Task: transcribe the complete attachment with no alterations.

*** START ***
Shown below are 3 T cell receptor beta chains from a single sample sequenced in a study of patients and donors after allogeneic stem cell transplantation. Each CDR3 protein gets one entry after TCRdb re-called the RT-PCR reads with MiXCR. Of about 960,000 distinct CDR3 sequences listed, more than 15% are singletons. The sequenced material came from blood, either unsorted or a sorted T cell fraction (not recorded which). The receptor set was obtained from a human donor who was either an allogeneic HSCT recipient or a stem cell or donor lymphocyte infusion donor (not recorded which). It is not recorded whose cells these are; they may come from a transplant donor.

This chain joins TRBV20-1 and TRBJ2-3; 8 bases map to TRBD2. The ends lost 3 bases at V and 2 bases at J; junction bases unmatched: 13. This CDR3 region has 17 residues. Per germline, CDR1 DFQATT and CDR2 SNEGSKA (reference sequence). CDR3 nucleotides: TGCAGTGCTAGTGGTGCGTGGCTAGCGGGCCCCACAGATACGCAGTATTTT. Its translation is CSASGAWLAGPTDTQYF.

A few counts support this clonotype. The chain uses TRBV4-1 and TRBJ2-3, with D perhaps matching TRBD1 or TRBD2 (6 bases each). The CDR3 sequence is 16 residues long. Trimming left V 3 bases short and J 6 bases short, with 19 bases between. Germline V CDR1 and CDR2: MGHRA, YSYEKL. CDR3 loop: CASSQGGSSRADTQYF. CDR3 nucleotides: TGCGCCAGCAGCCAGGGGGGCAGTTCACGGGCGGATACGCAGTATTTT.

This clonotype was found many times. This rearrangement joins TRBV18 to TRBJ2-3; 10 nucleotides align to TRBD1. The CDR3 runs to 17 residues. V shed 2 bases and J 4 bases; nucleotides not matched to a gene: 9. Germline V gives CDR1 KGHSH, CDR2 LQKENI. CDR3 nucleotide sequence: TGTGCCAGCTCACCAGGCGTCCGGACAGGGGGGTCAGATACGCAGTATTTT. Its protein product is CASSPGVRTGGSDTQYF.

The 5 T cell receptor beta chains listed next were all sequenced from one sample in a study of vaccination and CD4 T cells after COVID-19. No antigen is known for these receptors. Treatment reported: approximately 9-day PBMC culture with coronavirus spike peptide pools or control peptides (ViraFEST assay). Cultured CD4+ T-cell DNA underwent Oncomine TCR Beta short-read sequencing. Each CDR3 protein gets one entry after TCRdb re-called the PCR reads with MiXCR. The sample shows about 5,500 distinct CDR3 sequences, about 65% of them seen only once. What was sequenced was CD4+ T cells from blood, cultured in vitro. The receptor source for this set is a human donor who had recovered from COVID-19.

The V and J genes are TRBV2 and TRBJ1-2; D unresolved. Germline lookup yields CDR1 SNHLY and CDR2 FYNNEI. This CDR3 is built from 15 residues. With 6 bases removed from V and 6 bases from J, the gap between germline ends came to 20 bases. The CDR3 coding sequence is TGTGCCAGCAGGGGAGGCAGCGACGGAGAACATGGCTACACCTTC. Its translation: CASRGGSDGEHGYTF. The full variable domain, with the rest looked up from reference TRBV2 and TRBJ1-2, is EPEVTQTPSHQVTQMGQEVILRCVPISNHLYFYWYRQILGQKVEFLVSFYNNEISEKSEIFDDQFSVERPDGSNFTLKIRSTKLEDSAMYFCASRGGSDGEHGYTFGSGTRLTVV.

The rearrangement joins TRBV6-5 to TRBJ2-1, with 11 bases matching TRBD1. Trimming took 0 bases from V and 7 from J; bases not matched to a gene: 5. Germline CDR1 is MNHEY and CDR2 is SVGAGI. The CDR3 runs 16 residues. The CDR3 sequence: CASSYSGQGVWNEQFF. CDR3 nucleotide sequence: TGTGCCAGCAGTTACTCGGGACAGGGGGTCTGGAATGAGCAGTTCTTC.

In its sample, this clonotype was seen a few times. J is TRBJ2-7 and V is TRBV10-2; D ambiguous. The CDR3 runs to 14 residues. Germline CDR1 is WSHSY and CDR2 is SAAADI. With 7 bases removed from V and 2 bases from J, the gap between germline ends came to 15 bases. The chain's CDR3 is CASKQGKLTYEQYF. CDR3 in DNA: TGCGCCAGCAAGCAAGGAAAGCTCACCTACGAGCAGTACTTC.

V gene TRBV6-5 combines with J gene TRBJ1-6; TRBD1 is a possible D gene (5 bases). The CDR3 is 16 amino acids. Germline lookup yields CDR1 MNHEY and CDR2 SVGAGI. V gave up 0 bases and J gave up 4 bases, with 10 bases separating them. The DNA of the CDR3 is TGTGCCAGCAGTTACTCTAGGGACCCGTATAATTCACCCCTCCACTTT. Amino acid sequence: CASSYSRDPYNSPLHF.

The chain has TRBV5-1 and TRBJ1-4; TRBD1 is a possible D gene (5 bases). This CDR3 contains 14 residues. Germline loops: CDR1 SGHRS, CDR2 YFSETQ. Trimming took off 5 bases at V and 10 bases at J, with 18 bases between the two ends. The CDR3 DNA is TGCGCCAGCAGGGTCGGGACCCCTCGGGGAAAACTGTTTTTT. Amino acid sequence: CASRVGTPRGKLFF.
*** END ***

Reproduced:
Shown below are 3 T cell receptor beta chains from a single sample sequenced in a study of patients and donors after allogeneic stem cell transplantation. Each CDR3 protein gets one entry after TCRdb re-called the RT-PCR reads with MiXCR. Of about 960,000 distinct CDR3 sequences listed, more than 15% are singletons. The sequenced material came from blood, either unsorted or a sorted T cell fraction (not recorded which). The receptor set was obtained from a human donor who was either an allogeneic HSCT recipient or a stem cell or donor lymphocyte infusion donor (not recorded which). It is not recorded whose cells these are; they may come from a transplant donor.

This chain joins TRBV20-1 and TRBJ2-3; 8 bases map to TRBD2. The ends lost 3 bases at V and 2 bases at J; junction bases unmatched: 13. This CDR3 region has 17 residues. Per germline, CDR1 DFQATT and CDR2 SNEGSKA (reference sequence). CDR3 nucleotides: TGCAGTGCTAGTGGTGCGTGGCTAGCGGGCCCCACAGATACGCAGTATTTT. Its translation is CSASGAWLAGPTDTQYF.

A few counts support this clonotype. The chain uses TRBV4-1 and TRBJ2-3, with D perhaps matching TRBD1 or TRBD2 (6 bases each). The CDR3 sequence is 16 residues long. Trimming left V 3 bases short and J 6 bases short, with 19 bases between. Germline V CDR1 and CDR2: MGHRA, YSYEKL. CDR3 loop: CASSQGGSSRADTQYF. CDR3 nucleotides: TGCGCCAGCAGCCAGGGGGGCAGTTCACGGGCGGATACGCAGTATTTT.

This clonotype was found many times. This rearrangement joins TRBV18 to TRBJ2-3; 10 nucleotides align to TRBD1. The CDR3 runs to 17 residues. V shed 2 bases and J 4 bases; nucleotides not matched to a gene: 9. Germline V gives CDR1 KGHSH, CDR2 LQKENI. CDR3 nucleotide sequence: TGTGCCAGCTCACCAGGCGTCCGGACAGGGGGGTCAGATACGCAGTATTTT. Its protein product is CASSPGVRTGGSDTQYF.

The 5 T cell receptor beta chains listed next were all sequenced from one sample in a study of vaccination and CD4 T cells after COVID-19. No antigen is known for these receptors. Treatment reported: approximately 9-day PBMC culture with coronavirus spike peptide pools or control peptides (ViraFEST assay). Cultured CD4+ T-cell DNA underwent Oncomine TCR Beta short-read sequencing. Each CDR3 protein gets one entry after TCRdb re-called the PCR reads with MiXCR. The sample shows about 5,500 distinct CDR3 sequences, about 65% of them seen only once. What was sequenced was CD4+ T cells from blood, cultured in vitro. The receptor source for this set is a human donor who had recovered from COVID-19.

The V and J genes are TRBV2 and TRBJ1-2; D unresolved. Germline lookup yields CDR1 SNHLY and CDR2 FYNNEI. This CDR3 is built from 15 residues. With 6 bases removed from V and 6 bases from J, the gap between germline ends came to 20 bases. The CDR3 coding sequence is TGTGCCAGCAGGGGAGGCAGCGACGGAGAACATGGCTACACCTTC. Its translation: CASRGGSDGEHGYTF. The full variable domain, with the rest looked up from reference TRBV2 and TRBJ1-2, is EPEVTQTPSHQVTQMGQEVILRCVPISNHLYFYWYRQILGQKVEFLVSFYNNEISEKSEIFDDQFSVERPDGSNFTLKIRSTKLEDSAMYFCASRGGSDGEHGYTFGSGTRLTVV.

The rearrangement joins TRBV6-5 to TRBJ2-1, with 11 bases matching TRBD1. Trimming took 0 bases from V and 7 from J; bases not matched to a gene: 5. Germline CDR1 is MNHEY and CDR2 is SVGAGI. The CDR3 runs 16 residues. The CDR3 sequence: CASSYSGQGVWNEQFF. CDR3 nucleotide sequence: TGTGCCAGCAGTTACTCGGGACAGGGGGTCTGGAATGAGCAGTTCTTC.

In its sample, this clonotype was seen a few times. J is TRBJ2-7 and V is TRBV10-2; D ambiguous. The CDR3 runs to 14 residues. Germline CDR1 is WSHSY and CDR2 is SAAADI. With 7 bases removed from V and 2 bases from J, the gap between germline ends came to 15 bases. The chain's CDR3 is CASKQGKLTYEQYF. CDR3 in DNA: TGCGCCAGCAAGCAAGGAAAGCTCACCTACGAGCAGTACTTC.

V gene TRBV6-5 combines with J gene TRBJ1-6; TRBD1 is a possible D gene (5 bases). The CDR3 is 16 amino acids. Germline lookup yields CDR1 MNHEY and CDR2 SVGAGI. V gave up 0 bases and J gave up 4 bases, with 10 bases separating them. The DNA of the CDR3 is TGTGCCAGCAGTTACTCTAGGGACCCGTATAATTCACCCCTCCACTTT. Amino acid sequence: CASSYSRDPYNSPLHF.

The chain has TRBV5-1 and TRBJ1-4; TRBD1 is a possible D gene (5 bases). This CDR3 contains 14 residues. Germline loops: CDR1 SGHRS, CDR2 YFSETQ. Trimming took off 5 bases at V and 10 bases at J, with 18 bases between the two ends. The CDR3 DNA is TGCGCCAGCAGGGTCGGGACCCCTCGGGGAAAACTGTTTTTT. Amino acid sequence: CASRVGTPRGKLFF.